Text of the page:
The New Economic Model for Musicians: Keeping Your Day Job
Traditionally, independent musicians think of self-sufficiency as being a milestone on their way to greater recognition. But for musicians who are wanting to get artistic recognition for their work, self-sufficiency may actually be a bad gamble. In fact, you may actually be better off getting recognition as an artist by keeping your day job. Here is the general argument:
Consider that in order to live solely off the money made from music, many musicians simply cut down on living costs in order to be able to make the claim that they are living solely off of their music. I know of at least a few different people giving music business advice that suggest to their audience that they move into more modest living arrangements, just so they can claim they are living solely off of their music. Relatedly, many people I know who are self-sufficient artists are not actually self-sufficient and are instead eating into savings for an indeterminate period of time (whether their own or gifted to them), which is not actually a form of self-sufficiency.
However, the costs for properly releasing a record – essentially the only way to get any significant press for your record – are increasing with every passing year. First, not only is working with a reputable publicist becoming a necessity, but the availability of press opportunities is tightening as music outlets trim costs. As a result, it is becoming more and more difficult for lower-cost publicists to be able to secure good press for their clients. Second, the cost of creating promotional material – primarily music videos – is increasing, especially as wealthier indie musicians are able to put out shinier and more polished promotional content. The increase in production quality is making it harder for low-budget music video to pass the laugh test unfortunately. Finally, there are indications that the “season” for securing publicity for a record is increasing, as at least based on what I am seeing, it is becoming more and more traditional for artists to get press substantially after the release date of a record. This might indicate that musicians may need to pay for publicity services for a longer period of time, or at least put in their own publicity efforts for a longer period of time, as a part of releasing a record.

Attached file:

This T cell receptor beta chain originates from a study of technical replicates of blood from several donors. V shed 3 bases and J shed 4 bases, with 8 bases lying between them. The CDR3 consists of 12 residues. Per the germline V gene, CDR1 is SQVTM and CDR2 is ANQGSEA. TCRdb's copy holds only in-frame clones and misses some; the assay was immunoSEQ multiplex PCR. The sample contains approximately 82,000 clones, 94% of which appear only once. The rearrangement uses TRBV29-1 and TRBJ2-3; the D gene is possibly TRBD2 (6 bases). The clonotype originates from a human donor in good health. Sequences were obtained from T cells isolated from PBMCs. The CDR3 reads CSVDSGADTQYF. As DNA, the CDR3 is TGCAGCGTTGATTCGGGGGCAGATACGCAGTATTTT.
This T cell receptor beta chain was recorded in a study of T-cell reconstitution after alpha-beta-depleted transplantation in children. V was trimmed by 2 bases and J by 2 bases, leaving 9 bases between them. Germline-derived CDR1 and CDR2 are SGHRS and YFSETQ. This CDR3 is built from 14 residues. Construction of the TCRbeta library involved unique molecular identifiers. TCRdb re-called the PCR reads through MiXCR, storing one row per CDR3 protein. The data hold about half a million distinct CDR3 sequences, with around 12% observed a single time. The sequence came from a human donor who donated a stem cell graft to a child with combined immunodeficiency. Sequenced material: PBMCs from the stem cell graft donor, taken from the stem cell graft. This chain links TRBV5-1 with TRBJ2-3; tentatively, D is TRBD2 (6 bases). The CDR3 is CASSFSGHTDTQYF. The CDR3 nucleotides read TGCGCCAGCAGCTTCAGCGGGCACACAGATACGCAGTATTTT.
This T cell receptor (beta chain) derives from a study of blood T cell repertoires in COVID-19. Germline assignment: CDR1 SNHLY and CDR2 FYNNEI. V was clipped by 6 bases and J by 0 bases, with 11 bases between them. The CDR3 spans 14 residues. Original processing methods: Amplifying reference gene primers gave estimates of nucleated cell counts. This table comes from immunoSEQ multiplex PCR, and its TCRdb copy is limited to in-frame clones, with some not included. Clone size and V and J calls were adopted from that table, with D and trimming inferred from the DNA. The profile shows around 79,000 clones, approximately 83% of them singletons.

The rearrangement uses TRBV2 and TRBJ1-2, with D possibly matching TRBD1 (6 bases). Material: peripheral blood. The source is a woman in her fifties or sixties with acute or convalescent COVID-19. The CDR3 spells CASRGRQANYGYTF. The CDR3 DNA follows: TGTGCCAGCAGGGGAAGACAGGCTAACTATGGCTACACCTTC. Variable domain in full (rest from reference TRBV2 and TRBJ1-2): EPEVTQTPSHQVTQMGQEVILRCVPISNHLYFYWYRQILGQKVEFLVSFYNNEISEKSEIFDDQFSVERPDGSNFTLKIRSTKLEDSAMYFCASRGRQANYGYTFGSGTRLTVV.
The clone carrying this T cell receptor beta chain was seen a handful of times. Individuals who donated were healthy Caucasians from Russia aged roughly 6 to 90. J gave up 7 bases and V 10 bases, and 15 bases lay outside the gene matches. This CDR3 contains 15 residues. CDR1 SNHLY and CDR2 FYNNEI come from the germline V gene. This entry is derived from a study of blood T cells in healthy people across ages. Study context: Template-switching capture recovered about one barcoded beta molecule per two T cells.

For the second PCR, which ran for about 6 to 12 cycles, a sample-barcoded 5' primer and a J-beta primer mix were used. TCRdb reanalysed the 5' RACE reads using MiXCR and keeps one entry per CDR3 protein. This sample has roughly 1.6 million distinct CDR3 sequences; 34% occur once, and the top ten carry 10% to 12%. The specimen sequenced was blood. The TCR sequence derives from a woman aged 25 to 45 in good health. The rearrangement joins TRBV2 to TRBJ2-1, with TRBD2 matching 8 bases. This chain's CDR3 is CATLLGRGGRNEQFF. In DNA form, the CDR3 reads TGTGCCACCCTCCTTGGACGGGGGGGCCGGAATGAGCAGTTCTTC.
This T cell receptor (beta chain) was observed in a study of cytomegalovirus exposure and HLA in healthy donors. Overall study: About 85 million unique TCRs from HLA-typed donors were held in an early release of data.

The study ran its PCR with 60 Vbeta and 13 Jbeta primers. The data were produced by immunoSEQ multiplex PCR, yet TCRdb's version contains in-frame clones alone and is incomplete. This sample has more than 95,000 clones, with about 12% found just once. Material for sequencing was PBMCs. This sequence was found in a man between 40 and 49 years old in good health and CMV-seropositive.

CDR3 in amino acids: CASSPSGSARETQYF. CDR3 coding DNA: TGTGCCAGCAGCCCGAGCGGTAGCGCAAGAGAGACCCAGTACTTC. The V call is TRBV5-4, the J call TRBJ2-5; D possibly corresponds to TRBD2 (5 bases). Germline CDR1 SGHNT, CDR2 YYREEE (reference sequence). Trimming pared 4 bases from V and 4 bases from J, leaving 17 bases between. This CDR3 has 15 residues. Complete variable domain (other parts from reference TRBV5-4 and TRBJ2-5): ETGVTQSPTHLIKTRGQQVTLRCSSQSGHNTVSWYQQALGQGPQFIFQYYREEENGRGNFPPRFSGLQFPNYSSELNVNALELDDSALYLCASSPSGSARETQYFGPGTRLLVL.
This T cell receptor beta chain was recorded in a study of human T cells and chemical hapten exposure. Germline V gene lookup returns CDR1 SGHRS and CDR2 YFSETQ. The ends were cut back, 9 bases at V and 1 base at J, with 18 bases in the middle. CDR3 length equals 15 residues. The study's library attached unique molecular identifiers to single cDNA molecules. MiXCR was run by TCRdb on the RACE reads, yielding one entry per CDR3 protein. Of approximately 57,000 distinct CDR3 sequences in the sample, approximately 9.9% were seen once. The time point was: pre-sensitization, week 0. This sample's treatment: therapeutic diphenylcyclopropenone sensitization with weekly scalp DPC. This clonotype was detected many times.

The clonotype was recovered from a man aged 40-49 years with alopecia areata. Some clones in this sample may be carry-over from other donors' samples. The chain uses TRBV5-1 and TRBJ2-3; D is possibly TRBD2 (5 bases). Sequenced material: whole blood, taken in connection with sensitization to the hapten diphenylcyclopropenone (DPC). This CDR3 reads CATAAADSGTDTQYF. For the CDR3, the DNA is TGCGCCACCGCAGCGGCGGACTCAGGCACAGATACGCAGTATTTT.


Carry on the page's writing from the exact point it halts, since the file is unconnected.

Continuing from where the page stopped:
Given all of this, the ability to do a proper release for a record that gets any attention is moving out of the reach of self-sufficient musicians. I mean, it’s also moving out of the reach of musicians who work another job. But for self-sufficient musicians, the move to become self-sufficient ends up incurring a cost that tends to put them in a worse financial position when it comes time for a record release. In fact, I can’t tell you how many times I’ve talked to self-sufficient musicians who basically gave up on the idea of a proper record release once they understood the costs of doing so.
There are of course difficulties with writing and recording an album when you already have a day job. However, my impression is that people who work the self-sufficiency angle are actually working harder for less money, making it more difficult for them to write and release records. As a rule, the self-sufficient musicians that I know for the most part make their money doing music-adjacent work – teaching lessons, doing cover performance gigs, or other forms of one-time independent contract work, which on average pays less than other work. Given this, they have to work more hours in order to make (and hence save) the same amount of money, which means that musicians with day jobs actually may have more time to work on their music.
So, in a weird sense, it appears that, given the current state of the music industry, you are much more likely to get recognition for yourself as an artist if you keep your day job.